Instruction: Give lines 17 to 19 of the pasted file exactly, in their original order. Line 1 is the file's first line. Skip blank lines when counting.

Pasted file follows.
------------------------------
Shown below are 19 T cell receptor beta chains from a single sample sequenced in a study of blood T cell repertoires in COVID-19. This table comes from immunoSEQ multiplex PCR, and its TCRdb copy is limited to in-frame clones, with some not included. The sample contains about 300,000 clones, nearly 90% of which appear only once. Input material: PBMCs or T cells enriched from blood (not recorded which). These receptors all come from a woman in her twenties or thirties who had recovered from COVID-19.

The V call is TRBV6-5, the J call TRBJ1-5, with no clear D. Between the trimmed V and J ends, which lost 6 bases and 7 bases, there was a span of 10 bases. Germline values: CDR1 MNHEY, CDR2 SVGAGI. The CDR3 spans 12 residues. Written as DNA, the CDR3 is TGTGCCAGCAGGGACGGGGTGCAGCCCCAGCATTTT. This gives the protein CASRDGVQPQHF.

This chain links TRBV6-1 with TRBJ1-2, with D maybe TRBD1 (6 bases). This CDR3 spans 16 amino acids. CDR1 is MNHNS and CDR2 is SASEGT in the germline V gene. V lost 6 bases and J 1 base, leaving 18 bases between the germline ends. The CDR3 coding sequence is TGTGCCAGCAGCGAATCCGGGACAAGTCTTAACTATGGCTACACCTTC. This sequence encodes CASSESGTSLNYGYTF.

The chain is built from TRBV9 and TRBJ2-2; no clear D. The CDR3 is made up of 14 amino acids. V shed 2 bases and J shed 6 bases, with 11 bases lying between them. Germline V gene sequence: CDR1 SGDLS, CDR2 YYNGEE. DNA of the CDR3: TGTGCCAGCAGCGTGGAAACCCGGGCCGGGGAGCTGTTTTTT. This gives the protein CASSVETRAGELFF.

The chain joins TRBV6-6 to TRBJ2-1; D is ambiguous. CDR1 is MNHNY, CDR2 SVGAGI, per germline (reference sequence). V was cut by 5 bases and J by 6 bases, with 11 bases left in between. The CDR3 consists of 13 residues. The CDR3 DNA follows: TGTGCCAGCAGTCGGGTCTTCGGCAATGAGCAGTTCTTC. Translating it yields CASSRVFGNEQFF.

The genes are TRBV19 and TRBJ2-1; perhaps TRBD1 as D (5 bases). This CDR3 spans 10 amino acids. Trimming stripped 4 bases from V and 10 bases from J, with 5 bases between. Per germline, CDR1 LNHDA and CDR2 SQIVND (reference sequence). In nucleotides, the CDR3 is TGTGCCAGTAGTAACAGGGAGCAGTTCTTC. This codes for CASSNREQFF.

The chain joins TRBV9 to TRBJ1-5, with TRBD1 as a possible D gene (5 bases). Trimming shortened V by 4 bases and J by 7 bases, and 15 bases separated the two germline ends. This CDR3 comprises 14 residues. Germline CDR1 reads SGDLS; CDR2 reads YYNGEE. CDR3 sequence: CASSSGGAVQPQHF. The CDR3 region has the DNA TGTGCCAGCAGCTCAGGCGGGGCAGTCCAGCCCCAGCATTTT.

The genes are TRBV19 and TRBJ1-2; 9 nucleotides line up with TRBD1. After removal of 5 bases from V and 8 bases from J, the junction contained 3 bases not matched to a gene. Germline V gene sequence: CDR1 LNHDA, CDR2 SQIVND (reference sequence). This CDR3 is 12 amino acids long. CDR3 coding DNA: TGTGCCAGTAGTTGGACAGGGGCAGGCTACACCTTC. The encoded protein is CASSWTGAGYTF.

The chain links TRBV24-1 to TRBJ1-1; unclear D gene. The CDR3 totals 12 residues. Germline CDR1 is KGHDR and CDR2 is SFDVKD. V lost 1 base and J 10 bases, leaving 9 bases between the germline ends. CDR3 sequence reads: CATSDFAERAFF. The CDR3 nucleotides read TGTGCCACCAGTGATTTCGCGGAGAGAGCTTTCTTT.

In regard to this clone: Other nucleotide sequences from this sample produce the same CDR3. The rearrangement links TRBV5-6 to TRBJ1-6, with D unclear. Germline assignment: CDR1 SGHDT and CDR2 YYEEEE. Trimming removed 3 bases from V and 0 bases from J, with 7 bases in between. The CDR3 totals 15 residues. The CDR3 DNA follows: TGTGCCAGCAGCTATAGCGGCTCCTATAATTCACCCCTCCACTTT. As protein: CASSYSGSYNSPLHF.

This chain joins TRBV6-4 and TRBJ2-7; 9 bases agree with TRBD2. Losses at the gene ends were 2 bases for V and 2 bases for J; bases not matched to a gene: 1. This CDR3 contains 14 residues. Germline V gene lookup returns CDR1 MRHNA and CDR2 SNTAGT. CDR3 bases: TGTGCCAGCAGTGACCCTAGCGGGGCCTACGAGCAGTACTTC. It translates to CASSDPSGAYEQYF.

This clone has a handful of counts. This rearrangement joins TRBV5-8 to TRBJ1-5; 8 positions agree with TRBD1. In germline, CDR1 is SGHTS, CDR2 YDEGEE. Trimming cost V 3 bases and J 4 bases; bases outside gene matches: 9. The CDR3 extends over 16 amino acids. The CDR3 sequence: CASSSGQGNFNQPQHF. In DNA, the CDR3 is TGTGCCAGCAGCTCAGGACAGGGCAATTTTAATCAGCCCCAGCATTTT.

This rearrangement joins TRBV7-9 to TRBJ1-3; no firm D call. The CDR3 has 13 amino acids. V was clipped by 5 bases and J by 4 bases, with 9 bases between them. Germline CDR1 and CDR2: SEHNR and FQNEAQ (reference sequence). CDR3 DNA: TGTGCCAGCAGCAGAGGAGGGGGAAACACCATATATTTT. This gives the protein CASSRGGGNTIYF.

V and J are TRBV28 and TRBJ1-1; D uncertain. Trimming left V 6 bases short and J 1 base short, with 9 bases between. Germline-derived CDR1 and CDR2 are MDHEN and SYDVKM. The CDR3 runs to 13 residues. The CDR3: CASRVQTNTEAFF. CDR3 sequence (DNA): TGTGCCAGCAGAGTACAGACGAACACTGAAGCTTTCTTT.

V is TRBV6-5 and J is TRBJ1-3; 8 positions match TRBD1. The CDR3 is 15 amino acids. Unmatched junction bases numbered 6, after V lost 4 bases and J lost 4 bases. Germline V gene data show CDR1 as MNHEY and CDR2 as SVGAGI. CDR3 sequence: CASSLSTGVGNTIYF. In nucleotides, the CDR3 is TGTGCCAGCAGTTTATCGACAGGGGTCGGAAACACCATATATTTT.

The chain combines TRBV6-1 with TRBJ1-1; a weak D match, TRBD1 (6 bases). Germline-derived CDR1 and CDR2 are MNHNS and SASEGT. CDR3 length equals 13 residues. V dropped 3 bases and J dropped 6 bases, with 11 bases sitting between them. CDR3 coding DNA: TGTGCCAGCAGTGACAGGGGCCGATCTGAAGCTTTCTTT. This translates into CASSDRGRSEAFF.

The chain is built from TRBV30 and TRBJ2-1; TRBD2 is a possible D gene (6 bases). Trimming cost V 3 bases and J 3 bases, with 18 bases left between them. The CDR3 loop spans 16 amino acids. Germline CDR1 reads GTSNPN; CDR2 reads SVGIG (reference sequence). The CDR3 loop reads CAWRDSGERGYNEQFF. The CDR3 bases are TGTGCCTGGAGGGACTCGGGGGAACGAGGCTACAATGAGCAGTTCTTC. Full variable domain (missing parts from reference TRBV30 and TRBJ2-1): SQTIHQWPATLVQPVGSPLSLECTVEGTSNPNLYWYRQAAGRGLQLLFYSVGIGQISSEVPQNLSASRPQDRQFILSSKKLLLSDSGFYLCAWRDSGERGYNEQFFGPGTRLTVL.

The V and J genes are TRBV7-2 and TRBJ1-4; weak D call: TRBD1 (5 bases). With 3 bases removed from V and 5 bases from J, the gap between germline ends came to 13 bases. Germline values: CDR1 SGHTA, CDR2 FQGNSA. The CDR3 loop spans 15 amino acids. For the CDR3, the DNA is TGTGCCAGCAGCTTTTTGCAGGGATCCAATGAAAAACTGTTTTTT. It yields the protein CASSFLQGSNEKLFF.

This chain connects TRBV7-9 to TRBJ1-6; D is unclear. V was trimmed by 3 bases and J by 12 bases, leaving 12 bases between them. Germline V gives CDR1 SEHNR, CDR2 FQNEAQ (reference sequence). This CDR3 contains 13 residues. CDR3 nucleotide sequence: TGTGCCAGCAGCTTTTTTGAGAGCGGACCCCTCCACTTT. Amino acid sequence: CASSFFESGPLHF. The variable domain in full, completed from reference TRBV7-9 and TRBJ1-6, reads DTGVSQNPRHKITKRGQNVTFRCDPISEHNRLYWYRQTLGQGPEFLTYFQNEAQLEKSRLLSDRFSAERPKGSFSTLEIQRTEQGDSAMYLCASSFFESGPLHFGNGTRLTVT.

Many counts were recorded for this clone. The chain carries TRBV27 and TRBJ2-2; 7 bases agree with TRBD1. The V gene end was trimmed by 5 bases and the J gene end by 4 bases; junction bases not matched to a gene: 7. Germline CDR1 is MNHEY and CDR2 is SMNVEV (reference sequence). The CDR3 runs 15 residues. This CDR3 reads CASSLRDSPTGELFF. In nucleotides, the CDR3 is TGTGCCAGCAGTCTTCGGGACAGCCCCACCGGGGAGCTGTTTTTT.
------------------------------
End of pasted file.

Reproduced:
The chain is built from TRBV30 and TRBJ2-1; TRBD2 is a possible D gene (6 bases). Trimming cost V 3 bases and J 3 bases, with 18 bases left between them. The CDR3 loop spans 16 amino acids. Germline CDR1 reads GTSNPN; CDR2 reads SVGIG (reference sequence). The CDR3 loop reads CAWRDSGERGYNEQFF. The CDR3 bases are TGTGCCTGGAGGGACTCGGGGGAACGAGGCTACAATGAGCAGTTCTTC. Full variable domain (missing parts from reference TRBV30 and TRBJ2-1): SQTIHQWPATLVQPVGSPLSLECTVEGTSNPNLYWYRQAAGRGLQLLFYSVGIGQISSEVPQNLSASRPQDRQFILSSKKLLLSDSGFYLCAWRDSGERGYNEQFFGPGTRLTVL.

The V and J genes are TRBV7-2 and TRBJ1-4; weak D call: TRBD1 (5 bases). With 3 bases removed from V and 5 bases from J, the gap between germline ends came to 13 bases. Germline values: CDR1 SGHTA, CDR2 FQGNSA. The CDR3 loop spans 15 amino acids. For the CDR3, the DNA is TGTGCCAGCAGCTTTTTGCAGGGATCCAATGAAAAACTGTTTTTT. It yields the protein CASSFLQGSNEKLFF.

This chain connects TRBV7-9 to TRBJ1-6; D is unclear. V was trimmed by 3 bases and J by 12 bases, leaving 12 bases between them. Germline V gives CDR1 SEHNR, CDR2 FQNEAQ (reference sequence). This CDR3 contains 13 residues. CDR3 nucleotide sequence: TGTGCCAGCAGCTTTTTTGAGAGCGGACCCCTCCACTTT. Amino acid sequence: CASSFFESGPLHF. The variable domain in full, completed from reference TRBV7-9 and TRBJ1-6, reads DTGVSQNPRHKITKRGQNVTFRCDPISEHNRLYWYRQTLGQGPEFLTYFQNEAQLEKSRLLSDRFSAERPKGSFSTLEIQRTEQGDSAMYLCASSFFESGPLHFGNGTRLTVT.